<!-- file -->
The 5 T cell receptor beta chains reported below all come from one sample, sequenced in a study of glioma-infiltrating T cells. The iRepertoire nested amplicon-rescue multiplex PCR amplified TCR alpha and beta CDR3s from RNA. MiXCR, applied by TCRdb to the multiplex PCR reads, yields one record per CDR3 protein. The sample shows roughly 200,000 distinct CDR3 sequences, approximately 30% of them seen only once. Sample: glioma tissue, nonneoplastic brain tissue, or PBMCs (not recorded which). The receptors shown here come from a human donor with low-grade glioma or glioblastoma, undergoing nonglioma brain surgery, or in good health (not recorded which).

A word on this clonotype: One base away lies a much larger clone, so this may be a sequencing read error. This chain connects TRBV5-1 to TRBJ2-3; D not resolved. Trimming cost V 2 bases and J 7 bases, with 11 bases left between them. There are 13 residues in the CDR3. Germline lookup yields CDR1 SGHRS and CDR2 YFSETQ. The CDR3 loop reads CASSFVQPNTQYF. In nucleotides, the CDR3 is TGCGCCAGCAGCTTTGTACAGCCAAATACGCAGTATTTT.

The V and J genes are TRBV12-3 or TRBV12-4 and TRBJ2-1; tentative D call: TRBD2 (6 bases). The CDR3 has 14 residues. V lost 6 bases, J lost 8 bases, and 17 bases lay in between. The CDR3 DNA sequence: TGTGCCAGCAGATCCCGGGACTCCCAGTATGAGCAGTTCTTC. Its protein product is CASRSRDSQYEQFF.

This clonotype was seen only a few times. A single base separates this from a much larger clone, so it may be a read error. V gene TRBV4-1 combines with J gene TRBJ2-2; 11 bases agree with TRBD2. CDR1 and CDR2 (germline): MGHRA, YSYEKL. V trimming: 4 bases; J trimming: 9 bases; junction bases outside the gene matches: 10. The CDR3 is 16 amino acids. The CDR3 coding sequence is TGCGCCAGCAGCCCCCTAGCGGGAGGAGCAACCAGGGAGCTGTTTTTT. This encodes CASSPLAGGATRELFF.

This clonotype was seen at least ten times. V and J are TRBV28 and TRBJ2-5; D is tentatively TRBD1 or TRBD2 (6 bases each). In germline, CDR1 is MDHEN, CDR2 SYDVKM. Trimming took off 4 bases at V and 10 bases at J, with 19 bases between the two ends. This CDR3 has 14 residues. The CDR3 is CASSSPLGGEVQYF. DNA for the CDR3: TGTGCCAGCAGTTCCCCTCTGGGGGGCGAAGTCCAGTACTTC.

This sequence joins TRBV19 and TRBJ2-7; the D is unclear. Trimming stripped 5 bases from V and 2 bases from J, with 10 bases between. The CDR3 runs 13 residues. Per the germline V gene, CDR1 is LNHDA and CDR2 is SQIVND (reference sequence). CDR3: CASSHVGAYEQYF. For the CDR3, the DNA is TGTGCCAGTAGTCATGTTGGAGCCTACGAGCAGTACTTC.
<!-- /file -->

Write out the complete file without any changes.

The 5 T cell receptor beta chains reported below all come from one sample, sequenced in a study of glioma-infiltrating T cells. The iRepertoire nested amplicon-rescue multiplex PCR amplified TCR alpha and beta CDR3s from RNA. MiXCR, applied by TCRdb to the multiplex PCR reads, yields one record per CDR3 protein. The sample shows roughly 200,000 distinct CDR3 sequences, approximately 30% of them seen only once. Sample: glioma tissue, nonneoplastic brain tissue, or PBMCs (not recorded which). The receptors shown here come from a human donor with low-grade glioma or glioblastoma, undergoing nonglioma brain surgery, or in good health (not recorded which).

A word on this clonotype: One base away lies a much larger clone, so this may be a sequencing read error. This chain connects TRBV5-1 to TRBJ2-3; D not resolved. Trimming cost V 2 bases and J 7 bases, with 11 bases left between them. There are 13 residues in the CDR3. Germline lookup yields CDR1 SGHRS and CDR2 YFSETQ. The CDR3 loop reads CASSFVQPNTQYF. In nucleotides, the CDR3 is TGCGCCAGCAGCTTTGTACAGCCAAATACGCAGTATTTT.

The V and J genes are TRBV12-3 or TRBV12-4 and TRBJ2-1; tentative D call: TRBD2 (6 bases). The CDR3 has 14 residues. V lost 6 bases, J lost 8 bases, and 17 bases lay in between. The CDR3 DNA sequence: TGTGCCAGCAGATCCCGGGACTCCCAGTATGAGCAGTTCTTC. Its protein product is CASRSRDSQYEQFF.

This clonotype was seen only a few times. A single base separates this from a much larger clone, so it may be a read error. V gene TRBV4-1 combines with J gene TRBJ2-2; 11 bases agree with TRBD2. CDR1 and CDR2 (germline): MGHRA, YSYEKL. V trimming: 4 bases; J trimming: 9 bases; junction bases outside the gene matches: 10. The CDR3 is 16 amino acids. The CDR3 coding sequence is TGCGCCAGCAGCCCCCTAGCGGGAGGAGCAACCAGGGAGCTGTTTTTT. This encodes CASSPLAGGATRELFF.

This clonotype was seen at least ten times. V and J are TRBV28 and TRBJ2-5; D is tentatively TRBD1 or TRBD2 (6 bases each). In germline, CDR1 is MDHEN, CDR2 SYDVKM. Trimming took off 4 bases at V and 10 bases at J, with 19 bases between the two ends. This CDR3 has 14 residues. The CDR3 is CASSSPLGGEVQYF. DNA for the CDR3: TGTGCCAGCAGTTCCCCTCTGGGGGGCGAAGTCCAGTACTTC.

This sequence joins TRBV19 and TRBJ2-7; the D is unclear. Trimming stripped 5 bases from V and 2 bases from J, with 10 bases between. The CDR3 runs 13 residues. Per the germline V gene, CDR1 is LNHDA and CDR2 is SQIVND (reference sequence). CDR3: CASSHVGAYEQYF. For the CDR3, the DNA is TGTGCCAGTAGTCATGTTGGAGCCTACGAGCAGTACTTC.